David Weinrich
David Weinrich

Hats in the Air

The last Thursday in June has, for as long as I can remember, been one of the most important days of the Israeli year. Not the longest, that’s the 21st, the summer solstice, you know, druids, hippies, all that bad stuff, but the day on which the Israel Air Force (some say, as indeed does the IAF that it should be Israeli Air Force. Protocol suggests that I should follow their lead, but for various reasons, age, bl**dy-mindedness, I know I’m right etc, I’ll stick with this) celebrates the graduation of the latest crop of pilots who will go on to serve and protect the State of Israel from enemies near and far.

However, for other reasons, it is also usually the longest day in that it marks the end of the school year, when all the kids – don’t they look younger every year – go out to celebrate with Alice Cooper (1972 pop song by one Vince Furnier – can I put the old Geoff Boycott story in here?) [No you can’t, Ed] until the early, or late hours, so much so that for many years it has also been “White Night” in the white city, with pubs and restaurants open all night. The fact that the last Thursday in June 2021 was as early as it can be, the 24th, meant for some reason it was hijacked by interplanetarynet friends of Gal Gadot for whatever it is that her friends get up to at such times, but that’s another story probably covered ad nauseum on various antisocial media sites.

Three “Yanshuf” helicopters tow flags to open the aerial proceedings (authors photo)

Pilot Course 182 (so yes, sometimes three courses run concurrently) saw 39 candidates successfully win their wings, a number that in that past has been highly secretive to anyone without basic mental arithmetic skills, viz: 21% from Kibbutzim, 38% from Towns, 16% religious, 34% left handed, 90% sons of former fighter pilots.

Graduates from 2018 (Authors file photo). Don’t they look smart!

The poor dears having completed the hardest course in the military then have to stand center stage in 30+ degrees (um, high 80s to you lot, and fortunately none fainted this year) whilst politicians and military leaders tell the assembled kvellers, dignitaries and foreign military attaches a short history of the IAF universe, this year focusing on the 1981 Osiraq raid which paved the way for America to beat Iraq in a war without nuclear weapons, a war incidentally from which our American friends are still withdrawing, but that’s yet another story.

Of course the big difference this year was social distancing. The stands were rammed, as usual, but we the press had more space, oh and the Prime Minister had less hair. I could go on at length about the static aircraft and flying displays, this is meant to be a Defence Blog,

The IAF Aerobatic Team strut their stuff (authors photo)

They were on par and the cheering of the crowd was as enthusiastic as ever, with, of course, the loudest cheers for the four young ladies in the ranks. I must mention that President Rivlin spoke beautifully as always, but sartorially could do with stopping in London on his way back from the USofA and popping into Saville Row, Ruvi, can I call you Ruvi? Primark is not a gentleman’s store.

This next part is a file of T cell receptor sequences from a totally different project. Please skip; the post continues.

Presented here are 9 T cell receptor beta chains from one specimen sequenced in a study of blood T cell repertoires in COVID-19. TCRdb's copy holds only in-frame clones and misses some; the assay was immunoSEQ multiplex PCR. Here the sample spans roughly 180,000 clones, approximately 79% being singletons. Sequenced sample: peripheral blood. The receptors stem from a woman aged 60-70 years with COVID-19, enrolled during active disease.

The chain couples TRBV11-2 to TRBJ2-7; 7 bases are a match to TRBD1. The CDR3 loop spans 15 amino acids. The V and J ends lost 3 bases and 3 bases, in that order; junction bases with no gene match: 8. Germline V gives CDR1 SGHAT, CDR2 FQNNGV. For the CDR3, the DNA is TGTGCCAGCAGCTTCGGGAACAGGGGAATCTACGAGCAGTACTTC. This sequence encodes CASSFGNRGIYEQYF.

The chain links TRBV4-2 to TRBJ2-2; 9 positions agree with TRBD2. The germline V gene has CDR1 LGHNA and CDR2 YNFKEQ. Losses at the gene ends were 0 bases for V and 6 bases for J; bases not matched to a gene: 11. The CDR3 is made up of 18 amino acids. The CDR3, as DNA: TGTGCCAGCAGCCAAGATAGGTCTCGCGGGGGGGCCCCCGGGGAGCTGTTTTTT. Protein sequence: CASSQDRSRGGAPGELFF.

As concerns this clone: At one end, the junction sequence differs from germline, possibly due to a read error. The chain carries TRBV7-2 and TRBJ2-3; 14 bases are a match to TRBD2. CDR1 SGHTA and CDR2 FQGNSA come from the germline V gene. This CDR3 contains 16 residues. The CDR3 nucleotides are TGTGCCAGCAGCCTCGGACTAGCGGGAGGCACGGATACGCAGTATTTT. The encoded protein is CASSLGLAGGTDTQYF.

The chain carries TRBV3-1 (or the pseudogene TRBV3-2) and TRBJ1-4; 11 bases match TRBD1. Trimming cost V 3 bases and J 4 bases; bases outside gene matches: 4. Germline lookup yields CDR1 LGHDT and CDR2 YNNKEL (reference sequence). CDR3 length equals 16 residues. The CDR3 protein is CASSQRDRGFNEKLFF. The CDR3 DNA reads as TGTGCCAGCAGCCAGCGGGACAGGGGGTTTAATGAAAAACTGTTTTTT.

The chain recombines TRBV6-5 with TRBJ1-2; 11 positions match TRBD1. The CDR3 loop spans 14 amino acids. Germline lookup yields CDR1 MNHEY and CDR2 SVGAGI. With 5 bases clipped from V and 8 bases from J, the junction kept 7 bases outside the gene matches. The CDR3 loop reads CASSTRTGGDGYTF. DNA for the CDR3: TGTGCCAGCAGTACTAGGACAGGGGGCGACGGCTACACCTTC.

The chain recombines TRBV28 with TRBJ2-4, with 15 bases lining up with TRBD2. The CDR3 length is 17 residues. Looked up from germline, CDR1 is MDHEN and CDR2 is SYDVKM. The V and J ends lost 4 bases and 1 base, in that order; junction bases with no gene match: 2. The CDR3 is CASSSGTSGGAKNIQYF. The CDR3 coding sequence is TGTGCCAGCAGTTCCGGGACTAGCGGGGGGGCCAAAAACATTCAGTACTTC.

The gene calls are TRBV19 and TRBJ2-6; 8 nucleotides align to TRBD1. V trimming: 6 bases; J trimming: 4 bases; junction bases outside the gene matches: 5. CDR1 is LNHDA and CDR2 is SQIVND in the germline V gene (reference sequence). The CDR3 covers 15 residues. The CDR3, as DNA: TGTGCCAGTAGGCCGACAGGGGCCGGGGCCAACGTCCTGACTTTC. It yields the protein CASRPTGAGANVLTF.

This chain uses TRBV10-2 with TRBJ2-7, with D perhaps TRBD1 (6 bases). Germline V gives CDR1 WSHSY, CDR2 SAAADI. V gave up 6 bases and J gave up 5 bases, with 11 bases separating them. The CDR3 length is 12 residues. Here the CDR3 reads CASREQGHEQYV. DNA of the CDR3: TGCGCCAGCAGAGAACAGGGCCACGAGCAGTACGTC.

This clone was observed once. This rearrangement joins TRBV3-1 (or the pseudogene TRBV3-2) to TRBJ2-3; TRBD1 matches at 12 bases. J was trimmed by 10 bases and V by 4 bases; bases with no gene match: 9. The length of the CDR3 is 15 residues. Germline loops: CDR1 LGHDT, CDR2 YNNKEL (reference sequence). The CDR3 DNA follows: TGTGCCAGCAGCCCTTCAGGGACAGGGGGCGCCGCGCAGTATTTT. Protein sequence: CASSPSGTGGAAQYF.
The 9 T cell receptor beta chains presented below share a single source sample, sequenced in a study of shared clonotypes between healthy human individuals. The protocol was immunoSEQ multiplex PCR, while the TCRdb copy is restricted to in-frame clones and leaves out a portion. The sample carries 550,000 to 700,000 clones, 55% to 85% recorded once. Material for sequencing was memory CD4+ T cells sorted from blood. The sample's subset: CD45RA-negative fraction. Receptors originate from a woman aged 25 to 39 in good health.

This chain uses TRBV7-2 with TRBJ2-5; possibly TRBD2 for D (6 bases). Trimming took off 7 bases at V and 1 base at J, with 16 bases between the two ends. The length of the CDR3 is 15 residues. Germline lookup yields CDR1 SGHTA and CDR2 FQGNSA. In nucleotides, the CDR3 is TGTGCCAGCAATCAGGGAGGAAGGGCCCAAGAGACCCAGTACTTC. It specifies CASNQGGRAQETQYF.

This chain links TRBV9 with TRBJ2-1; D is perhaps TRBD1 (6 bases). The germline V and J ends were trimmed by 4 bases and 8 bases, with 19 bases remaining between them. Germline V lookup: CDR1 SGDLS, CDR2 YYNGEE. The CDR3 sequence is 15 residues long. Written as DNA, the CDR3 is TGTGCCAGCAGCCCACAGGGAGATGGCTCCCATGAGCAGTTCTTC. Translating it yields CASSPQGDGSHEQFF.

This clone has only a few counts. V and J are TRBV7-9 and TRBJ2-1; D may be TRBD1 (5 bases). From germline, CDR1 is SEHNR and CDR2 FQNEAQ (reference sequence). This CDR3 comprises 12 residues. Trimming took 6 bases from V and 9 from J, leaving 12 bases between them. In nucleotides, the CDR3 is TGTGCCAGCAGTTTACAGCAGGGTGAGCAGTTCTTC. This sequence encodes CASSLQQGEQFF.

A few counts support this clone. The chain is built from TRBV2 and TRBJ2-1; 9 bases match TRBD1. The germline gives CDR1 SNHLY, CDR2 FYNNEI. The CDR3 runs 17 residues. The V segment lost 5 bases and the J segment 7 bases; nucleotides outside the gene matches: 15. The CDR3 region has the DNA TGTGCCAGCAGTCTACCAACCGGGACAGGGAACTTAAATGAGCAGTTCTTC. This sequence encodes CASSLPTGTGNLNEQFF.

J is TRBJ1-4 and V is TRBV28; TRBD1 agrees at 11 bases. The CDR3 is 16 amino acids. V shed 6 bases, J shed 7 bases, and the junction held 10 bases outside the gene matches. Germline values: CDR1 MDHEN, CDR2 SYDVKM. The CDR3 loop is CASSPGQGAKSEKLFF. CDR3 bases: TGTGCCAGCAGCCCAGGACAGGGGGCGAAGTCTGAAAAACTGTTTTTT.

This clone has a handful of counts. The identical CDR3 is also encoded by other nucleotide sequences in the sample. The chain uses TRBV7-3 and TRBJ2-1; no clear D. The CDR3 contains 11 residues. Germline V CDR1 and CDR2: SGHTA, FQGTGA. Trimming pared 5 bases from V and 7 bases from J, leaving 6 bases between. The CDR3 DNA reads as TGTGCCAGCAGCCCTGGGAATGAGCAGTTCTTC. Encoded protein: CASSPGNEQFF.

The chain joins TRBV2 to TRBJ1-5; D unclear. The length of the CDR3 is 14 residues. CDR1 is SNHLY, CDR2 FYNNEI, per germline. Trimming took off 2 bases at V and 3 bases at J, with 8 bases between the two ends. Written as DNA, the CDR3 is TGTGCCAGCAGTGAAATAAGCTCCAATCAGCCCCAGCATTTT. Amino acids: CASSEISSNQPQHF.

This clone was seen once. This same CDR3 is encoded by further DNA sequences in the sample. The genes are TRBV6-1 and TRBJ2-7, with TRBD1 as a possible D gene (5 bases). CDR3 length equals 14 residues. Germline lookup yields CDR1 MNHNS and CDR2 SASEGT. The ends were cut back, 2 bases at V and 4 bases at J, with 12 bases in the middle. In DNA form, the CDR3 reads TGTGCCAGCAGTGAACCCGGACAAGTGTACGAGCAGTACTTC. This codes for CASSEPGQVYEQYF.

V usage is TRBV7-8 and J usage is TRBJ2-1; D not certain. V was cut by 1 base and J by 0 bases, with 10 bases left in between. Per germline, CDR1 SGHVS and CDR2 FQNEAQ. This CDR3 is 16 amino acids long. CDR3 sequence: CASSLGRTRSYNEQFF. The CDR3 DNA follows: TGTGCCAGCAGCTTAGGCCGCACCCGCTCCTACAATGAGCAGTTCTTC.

The President addresses the graduates at Hatzerim (authors photo)

The Air Force Ensemble gave it everything, the jets roared, the crowd cheered again, the Prime Minister pinned pins and “מחה”, commander of the IAF, soared. Colors were trooped by the next set of candidates whilst other future contenders gave a display of synchronized military two-steps resulting in, for the benefit of anyone watching from a UAV over the arena, shapes apparently representing an F-16 and some other aeronautical goodies. But of course, all that is secondary.

Trooping the IAF Colors (authors photo)

Waiting for the bus to take us to the ceremony, one of the gentlemen of the press asked another “Is this when they throw their hats in the air”? Now I know our military sometimes uses words with double meanings, words of mass disinformation if you will, but I have always thought “מסדר כנפיים” meant something like Wings Ceremony (or even “Order of Wings” – maybe even ”naming of wings” due to the IAFs RAF heritage) but now I know, it means “Hats in the Air” ceremony!

What everyone wants to fly when she, or he, grows up, the F-35A “Adir” performs for the crowds (Authors photo)

Alas reader I cannot show you the actual throwing of hats as too many young faces are visible, but basically our new pilots and aircrew run to the far edge of the arena and throw said garment into the air, the almighty keeps those belonging to anyone destined to become head of the Air Force, the rest fall to earth – don’t worry, the non-female-orientated religious individuals get to stick kippot underneath in the latest fashion. There is then a big scrum as they pretend to look for the right one (OK so maybe they have name tags).

When it was all over the PM noticed someone he knew (the person who voted for him?) in the press arena and came over for a chat.

Prime Minister Bennett greets his admirer (authors photo)

Nice man. I’ve not seen bodyguards so worried since that film with the late-lamented whatshername. The day was wearing thin by now, but as if by magic a fabulous full moon appeared over the horizon. A fitting end to the best, if not the longest day.

Full moon over Hatzerim (copywrite “The creator”, whomsoever she may be, attempted image by author)
About the Author
David Weinrich has dedicated his life to chasing military aircraft for fun, in Europe, the Americas, the Far East and for the past 27 years, at home in Israel. He photographs them, underlines them in his books (quill & parchment, please), escorts foreign "plane spotters" to the farthest corners of Israel and now writes a Blog about them for the Times of Israel.
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